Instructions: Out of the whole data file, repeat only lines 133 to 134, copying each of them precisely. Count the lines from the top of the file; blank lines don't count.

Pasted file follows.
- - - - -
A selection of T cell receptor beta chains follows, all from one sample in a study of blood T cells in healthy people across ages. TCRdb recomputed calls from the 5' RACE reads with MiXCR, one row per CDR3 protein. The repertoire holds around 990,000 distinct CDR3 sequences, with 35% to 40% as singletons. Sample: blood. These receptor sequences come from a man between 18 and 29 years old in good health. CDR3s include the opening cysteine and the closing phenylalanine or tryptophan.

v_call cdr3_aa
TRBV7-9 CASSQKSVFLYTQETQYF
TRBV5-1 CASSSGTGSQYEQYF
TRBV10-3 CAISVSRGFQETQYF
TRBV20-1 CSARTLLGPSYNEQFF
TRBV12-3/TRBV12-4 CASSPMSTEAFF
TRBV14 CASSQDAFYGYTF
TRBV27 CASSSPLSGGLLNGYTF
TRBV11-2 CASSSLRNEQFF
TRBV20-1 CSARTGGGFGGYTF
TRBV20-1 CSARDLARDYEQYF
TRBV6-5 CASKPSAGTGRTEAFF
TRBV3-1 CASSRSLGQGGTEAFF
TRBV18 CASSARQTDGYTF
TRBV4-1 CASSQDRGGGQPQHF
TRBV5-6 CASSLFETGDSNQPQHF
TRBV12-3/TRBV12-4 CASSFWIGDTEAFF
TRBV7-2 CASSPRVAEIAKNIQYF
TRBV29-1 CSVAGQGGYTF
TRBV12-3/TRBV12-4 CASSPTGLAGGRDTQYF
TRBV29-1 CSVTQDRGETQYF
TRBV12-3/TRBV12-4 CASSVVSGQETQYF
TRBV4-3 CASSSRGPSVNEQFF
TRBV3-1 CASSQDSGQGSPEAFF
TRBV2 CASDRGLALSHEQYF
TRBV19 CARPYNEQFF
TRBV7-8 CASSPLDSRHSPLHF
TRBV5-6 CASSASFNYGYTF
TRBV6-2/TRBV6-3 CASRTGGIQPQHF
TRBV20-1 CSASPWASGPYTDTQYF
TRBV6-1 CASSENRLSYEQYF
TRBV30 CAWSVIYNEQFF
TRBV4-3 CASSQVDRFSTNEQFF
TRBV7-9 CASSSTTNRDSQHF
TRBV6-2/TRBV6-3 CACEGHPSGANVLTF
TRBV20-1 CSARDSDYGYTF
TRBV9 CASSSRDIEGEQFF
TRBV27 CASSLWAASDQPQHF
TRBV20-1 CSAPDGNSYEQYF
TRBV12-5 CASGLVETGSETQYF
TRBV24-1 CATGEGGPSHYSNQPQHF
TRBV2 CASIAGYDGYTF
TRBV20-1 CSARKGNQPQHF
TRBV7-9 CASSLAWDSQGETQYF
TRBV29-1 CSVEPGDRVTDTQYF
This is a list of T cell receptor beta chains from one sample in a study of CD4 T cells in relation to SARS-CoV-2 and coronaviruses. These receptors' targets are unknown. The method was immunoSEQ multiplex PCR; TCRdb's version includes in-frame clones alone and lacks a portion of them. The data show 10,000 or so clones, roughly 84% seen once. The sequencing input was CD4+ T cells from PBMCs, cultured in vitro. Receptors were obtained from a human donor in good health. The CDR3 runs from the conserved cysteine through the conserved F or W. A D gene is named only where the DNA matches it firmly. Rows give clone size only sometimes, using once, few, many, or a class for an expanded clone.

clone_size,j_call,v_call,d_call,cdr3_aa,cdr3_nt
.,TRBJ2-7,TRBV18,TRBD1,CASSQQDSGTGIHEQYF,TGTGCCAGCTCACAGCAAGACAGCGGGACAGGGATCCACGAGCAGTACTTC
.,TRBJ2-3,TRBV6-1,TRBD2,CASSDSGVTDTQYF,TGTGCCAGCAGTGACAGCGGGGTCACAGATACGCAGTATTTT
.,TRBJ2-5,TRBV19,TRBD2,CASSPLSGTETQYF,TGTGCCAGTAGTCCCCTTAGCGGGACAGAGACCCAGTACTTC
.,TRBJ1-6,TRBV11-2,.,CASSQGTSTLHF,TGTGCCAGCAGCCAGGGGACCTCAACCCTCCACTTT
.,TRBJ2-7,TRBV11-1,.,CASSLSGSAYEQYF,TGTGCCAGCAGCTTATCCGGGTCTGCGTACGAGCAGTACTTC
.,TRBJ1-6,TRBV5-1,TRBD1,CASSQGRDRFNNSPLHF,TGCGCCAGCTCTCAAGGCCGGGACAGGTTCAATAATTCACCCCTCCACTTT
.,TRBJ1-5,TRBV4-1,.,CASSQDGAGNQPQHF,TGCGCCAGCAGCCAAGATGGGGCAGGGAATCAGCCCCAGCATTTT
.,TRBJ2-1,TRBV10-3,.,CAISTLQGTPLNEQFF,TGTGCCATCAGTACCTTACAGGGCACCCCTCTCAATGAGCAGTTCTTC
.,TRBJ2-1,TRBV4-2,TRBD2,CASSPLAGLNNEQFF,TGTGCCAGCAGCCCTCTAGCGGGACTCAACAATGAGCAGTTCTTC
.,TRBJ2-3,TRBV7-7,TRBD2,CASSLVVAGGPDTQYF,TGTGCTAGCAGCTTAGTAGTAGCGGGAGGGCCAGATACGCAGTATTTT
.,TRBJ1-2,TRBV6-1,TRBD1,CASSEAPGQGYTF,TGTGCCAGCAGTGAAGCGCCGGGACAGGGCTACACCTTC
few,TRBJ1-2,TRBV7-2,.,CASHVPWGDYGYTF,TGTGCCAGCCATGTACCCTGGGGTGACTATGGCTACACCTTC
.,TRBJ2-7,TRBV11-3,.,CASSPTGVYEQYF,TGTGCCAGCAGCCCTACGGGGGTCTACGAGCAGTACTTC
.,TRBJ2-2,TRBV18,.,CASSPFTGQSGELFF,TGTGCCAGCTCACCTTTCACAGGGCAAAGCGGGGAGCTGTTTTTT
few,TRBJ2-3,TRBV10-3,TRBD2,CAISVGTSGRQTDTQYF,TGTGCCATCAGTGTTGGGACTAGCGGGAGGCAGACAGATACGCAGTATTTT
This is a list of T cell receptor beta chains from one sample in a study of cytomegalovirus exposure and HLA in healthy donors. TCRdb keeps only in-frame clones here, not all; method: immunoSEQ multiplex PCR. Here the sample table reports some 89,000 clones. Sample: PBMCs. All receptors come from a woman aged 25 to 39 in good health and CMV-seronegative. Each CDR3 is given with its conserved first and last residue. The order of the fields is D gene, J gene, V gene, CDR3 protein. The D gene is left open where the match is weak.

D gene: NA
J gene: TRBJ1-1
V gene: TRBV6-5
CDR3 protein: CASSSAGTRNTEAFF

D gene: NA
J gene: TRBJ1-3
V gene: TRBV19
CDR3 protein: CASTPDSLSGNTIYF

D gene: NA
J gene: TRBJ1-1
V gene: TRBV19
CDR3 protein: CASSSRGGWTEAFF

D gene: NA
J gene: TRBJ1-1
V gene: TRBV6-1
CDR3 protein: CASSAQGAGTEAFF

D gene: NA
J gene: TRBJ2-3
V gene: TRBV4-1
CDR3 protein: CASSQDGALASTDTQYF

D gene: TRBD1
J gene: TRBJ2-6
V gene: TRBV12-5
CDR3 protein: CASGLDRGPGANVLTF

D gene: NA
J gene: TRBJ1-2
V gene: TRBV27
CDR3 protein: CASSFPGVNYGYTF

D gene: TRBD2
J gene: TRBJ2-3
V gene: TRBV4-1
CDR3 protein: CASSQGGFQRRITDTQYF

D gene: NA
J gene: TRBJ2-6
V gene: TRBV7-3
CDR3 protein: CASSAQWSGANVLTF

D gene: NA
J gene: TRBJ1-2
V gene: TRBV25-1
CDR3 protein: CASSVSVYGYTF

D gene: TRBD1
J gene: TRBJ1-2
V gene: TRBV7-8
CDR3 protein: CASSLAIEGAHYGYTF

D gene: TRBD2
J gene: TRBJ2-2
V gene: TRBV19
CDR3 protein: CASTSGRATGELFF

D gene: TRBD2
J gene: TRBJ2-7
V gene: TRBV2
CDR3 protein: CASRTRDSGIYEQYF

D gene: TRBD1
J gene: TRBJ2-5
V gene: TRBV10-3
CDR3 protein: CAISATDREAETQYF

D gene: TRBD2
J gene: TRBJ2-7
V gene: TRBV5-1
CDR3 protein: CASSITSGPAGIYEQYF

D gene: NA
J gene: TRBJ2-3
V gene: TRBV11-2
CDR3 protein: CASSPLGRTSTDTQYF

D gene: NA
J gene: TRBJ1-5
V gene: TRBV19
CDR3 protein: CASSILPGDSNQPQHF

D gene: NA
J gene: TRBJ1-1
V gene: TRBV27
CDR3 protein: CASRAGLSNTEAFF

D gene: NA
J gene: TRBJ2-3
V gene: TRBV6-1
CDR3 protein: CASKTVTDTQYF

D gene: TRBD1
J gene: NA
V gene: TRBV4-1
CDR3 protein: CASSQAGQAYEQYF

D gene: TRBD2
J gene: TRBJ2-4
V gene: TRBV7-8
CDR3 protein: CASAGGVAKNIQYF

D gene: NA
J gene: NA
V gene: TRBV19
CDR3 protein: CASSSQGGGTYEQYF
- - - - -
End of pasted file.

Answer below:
D gene: NA
J gene: TRBJ1-1